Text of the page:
LeBron vs. MJ

Just a quickie. LeBron has now made the finals six times, as had MJ. Of course, MJ’s teams went six-for-six, a pretty tough record to beat. That difference in rings alone is going to dissuade most fans and commentators from giving the nod to LeBron in a side-by-side comparison with Michael.

One part of the comparison that is being debated, but shouldn’t be, is the quality of the Big Three of which each player has been a part. (We’ll leave aside the Cavs’ frankly bizarre and fluky run to the NBA finals in 2007, when James was 22 years old and the other two members of his “Big Three” were Drew Gooden and Anderson Varejao).

During the Bulls first three-peat, Michael played alongside Scottie Pippen and Horace Grant. Pippen was, of course, a great player, a versatile star in the prime of his career (he was 27 when the Bulls won their third title in 1993). Grant was also a *great* player who was, and remains, tremendously underrated. While Grant was primarily known for his rebounding and doing the “dirty work,” the fact is that he was good at everything. As a result, in spite of his low per game scoring totals, Grant was an extremely productive player. In fact, according to Wins Produced, he was one of the most productive in the NBA during the Bulls’ first run.

LeBron’s main running mates in Miami were, quite simply, not as good. Dwyane Wade is a terrific player, a worthy hall of famer when his playing days were over. And he was great playing alongside LeBron, particularly in the first couple of years of their partnership in Miami. But Wade, who was 32 during LeBron’s final year there, often played hurt during LeBron’s time with the Heat. On the whole, we could call Pippen/Wade a wash, but Wade always seemed diminished by the time the playoffs rolled around.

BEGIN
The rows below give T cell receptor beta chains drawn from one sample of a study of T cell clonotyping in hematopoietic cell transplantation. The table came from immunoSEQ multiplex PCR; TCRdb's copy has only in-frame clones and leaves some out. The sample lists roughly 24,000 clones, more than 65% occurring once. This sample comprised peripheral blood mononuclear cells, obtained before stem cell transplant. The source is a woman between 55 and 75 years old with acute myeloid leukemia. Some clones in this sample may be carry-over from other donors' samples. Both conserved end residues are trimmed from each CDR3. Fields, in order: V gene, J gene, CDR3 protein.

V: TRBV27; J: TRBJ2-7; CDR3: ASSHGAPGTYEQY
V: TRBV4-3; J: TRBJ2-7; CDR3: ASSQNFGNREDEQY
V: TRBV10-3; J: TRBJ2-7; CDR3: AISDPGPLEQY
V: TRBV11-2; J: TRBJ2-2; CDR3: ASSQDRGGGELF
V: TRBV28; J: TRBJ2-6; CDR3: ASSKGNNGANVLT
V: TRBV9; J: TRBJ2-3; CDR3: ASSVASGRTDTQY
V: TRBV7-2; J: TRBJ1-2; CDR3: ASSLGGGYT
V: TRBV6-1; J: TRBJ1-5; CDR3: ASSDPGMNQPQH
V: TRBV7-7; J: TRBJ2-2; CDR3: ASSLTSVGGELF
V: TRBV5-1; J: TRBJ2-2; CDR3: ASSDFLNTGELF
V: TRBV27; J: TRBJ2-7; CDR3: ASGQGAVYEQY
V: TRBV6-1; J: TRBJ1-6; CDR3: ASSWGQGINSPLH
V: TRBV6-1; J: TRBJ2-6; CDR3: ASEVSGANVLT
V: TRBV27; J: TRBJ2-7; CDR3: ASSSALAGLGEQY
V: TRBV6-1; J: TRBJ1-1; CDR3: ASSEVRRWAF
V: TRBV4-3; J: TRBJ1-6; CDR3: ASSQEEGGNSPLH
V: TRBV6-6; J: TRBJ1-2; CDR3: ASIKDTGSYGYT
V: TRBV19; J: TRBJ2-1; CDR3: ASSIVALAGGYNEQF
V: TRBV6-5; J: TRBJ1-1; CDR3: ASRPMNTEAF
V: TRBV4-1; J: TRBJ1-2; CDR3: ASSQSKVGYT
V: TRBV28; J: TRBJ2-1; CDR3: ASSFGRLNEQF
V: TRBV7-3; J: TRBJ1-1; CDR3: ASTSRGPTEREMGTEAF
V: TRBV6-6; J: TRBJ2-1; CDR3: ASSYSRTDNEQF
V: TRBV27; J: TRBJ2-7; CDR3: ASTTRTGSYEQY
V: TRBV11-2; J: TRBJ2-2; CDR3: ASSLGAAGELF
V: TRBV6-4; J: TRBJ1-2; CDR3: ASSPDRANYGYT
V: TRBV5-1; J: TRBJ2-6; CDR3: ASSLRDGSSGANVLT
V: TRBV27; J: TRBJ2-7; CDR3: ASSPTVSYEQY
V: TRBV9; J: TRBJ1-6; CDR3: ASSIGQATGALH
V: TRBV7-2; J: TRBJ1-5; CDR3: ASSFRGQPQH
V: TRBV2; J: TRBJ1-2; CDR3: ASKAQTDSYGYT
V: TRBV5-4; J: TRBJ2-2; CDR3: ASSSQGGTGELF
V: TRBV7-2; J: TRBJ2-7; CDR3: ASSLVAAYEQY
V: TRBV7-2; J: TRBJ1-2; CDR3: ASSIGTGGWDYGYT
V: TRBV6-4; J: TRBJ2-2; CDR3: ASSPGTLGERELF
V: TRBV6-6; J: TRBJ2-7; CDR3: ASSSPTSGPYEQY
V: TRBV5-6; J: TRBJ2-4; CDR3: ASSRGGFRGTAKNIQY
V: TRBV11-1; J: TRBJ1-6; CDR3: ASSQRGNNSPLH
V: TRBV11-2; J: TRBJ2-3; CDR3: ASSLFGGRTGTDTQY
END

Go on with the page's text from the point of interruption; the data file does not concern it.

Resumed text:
As for Bosh, reputation aside, he’s simply not the player Horace Grant was and, by the time of the Bulls’ second three-peat, when Rodman replaced Grant alongside Pippen and MJ, the comparison becomes a joke. Rodman is an all-time great. Bosh, who seems like a really nice guy, isn’t close.

As for this year, LeBron’s Big Three has been reduced to a Big 1.5. Kevin Love played four playoff games before suffering a season-ending shoulder injury. Kyrie Irving is more or less playing on one leg and missed two of the four games in the just-completed conference championship.

This isn’t dispositive. There are plenty of other factors to consider, including the fact that the Cavs had the good fortune this year of playing a depleted Bulls team and then an eventually decimated Hawks team. There’s more to the teams in question than the three players I’ve mentioned. And Michael’s six rings are a mighty powerful trump card to play. But despite the degree to which one player can influence a basketball game, teammates matter. MJ was the MVP in six NBA finals, but he had the good fortune of playing with awesome running mates. Overall, LeBron has not had the same luxury.



  1. I am constantly amazed at how little respect Jordan’s teammates receive and how little attention is paid to the fact that they were in an expansion cycle (numerous new teams soaking up the talent for years on end). This team only lost 2 additional games when Jordan quit in his prime and would have been in the ECF if not for some pretty bad ref calls. That is a stacked team. Lebron’s teams on the other hand haven’t fared so well when he left. Cleveland had the single largest drops in wins in league history and the Heat went from four straight finals to missing the playoffs. Lebron however is back in the finals. It is strange that he gets punished for taking teams farther than they should go.

    1. Jon,

      Good point about the expansion cycle. Relatedly, it’s funny how much people talk about a “watered down” NBA today, which is just nonsense, especially when you consider the flood of international talent that has come into the league in the past 15 years. And as you say, LeBron’s former teams simply collapsed when he left.

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